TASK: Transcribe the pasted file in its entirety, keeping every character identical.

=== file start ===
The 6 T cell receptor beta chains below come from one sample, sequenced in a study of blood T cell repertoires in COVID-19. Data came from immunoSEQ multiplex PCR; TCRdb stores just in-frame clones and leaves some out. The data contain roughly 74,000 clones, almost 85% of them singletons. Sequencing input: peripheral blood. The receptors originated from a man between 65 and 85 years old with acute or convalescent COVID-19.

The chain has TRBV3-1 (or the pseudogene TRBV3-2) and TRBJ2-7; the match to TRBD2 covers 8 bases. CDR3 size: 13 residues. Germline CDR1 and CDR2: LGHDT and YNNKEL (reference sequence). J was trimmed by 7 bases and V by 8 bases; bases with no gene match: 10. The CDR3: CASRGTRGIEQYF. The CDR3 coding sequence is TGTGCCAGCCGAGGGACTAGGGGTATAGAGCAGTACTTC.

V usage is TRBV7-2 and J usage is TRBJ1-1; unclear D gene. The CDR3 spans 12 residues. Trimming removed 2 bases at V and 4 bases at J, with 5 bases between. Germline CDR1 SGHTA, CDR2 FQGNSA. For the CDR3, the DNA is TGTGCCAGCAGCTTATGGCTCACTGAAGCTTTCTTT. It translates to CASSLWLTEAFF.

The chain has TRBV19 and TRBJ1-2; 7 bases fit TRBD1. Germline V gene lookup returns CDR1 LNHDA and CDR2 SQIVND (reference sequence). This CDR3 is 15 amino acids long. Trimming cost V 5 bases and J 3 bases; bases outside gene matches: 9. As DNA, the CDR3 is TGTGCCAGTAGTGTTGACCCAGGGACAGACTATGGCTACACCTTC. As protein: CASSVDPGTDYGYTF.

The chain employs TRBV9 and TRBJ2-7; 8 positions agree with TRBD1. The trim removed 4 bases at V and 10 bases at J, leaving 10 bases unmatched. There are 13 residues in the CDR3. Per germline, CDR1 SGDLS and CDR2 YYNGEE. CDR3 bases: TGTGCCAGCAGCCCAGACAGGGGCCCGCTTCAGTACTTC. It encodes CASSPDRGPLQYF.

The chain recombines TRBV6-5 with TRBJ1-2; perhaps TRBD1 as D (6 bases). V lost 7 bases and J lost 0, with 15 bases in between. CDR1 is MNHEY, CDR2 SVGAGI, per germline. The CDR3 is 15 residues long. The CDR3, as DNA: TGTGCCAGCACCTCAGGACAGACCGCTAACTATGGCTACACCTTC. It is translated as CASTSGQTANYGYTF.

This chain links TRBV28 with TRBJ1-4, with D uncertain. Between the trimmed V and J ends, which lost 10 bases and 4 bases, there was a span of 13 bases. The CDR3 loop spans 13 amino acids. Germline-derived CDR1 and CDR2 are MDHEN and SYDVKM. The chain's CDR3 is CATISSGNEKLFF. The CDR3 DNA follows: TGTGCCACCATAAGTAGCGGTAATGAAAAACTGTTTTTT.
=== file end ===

The 6 T cell receptor beta chains below come from one sample, sequenced in a study of blood T cell repertoires in COVID-19. Data came from immunoSEQ multiplex PCR; TCRdb stores just in-frame clones and leaves some out. The data contain roughly 74,000 clones, almost 85% of them singletons. Sequencing input: peripheral blood. The receptors originated from a man between 65 and 85 years old with acute or convalescent COVID-19.

The chain has TRBV3-1 (or the pseudogene TRBV3-2) and TRBJ2-7; the match to TRBD2 covers 8 bases. CDR3 size: 13 residues. Germline CDR1 and CDR2: LGHDT and YNNKEL (reference sequence). J was trimmed by 7 bases and V by 8 bases; bases with no gene match: 10. The CDR3: CASRGTRGIEQYF. The CDR3 coding sequence is TGTGCCAGCCGAGGGACTAGGGGTATAGAGCAGTACTTC.

V usage is TRBV7-2 and J usage is TRBJ1-1; unclear D gene. The CDR3 spans 12 residues. Trimming removed 2 bases at V and 4 bases at J, with 5 bases between. Germline CDR1 SGHTA, CDR2 FQGNSA. For the CDR3, the DNA is TGTGCCAGCAGCTTATGGCTCACTGAAGCTTTCTTT. It translates to CASSLWLTEAFF.

The chain has TRBV19 and TRBJ1-2; 7 bases fit TRBD1. Germline V gene lookup returns CDR1 LNHDA and CDR2 SQIVND (reference sequence). This CDR3 is 15 amino acids long. Trimming cost V 5 bases and J 3 bases; bases outside gene matches: 9. As DNA, the CDR3 is TGTGCCAGTAGTGTTGACCCAGGGACAGACTATGGCTACACCTTC. As protein: CASSVDPGTDYGYTF.

The chain employs TRBV9 and TRBJ2-7; 8 positions agree with TRBD1. The trim removed 4 bases at V and 10 bases at J, leaving 10 bases unmatched. There are 13 residues in the CDR3. Per germline, CDR1 SGDLS and CDR2 YYNGEE. CDR3 bases: TGTGCCAGCAGCCCAGACAGGGGCCCGCTTCAGTACTTC. It encodes CASSPDRGPLQYF.

The chain recombines TRBV6-5 with TRBJ1-2; perhaps TRBD1 as D (6 bases). V lost 7 bases and J lost 0, with 15 bases in between. CDR1 is MNHEY, CDR2 SVGAGI, per germline. The CDR3 is 15 residues long. The CDR3, as DNA: TGTGCCAGCACCTCAGGACAGACCGCTAACTATGGCTACACCTTC. It is translated as CASTSGQTANYGYTF.

This chain links TRBV28 with TRBJ1-4, with D uncertain. Between the trimmed V and J ends, which lost 10 bases and 4 bases, there was a span of 13 bases. The CDR3 loop spans 13 amino acids. Germline-derived CDR1 and CDR2 are MDHEN and SYDVKM. The chain's CDR3 is CATISSGNEKLFF. The CDR3 DNA follows: TGTGCCACCATAAGTAGCGGTAATGAAAAACTGTTTTTT.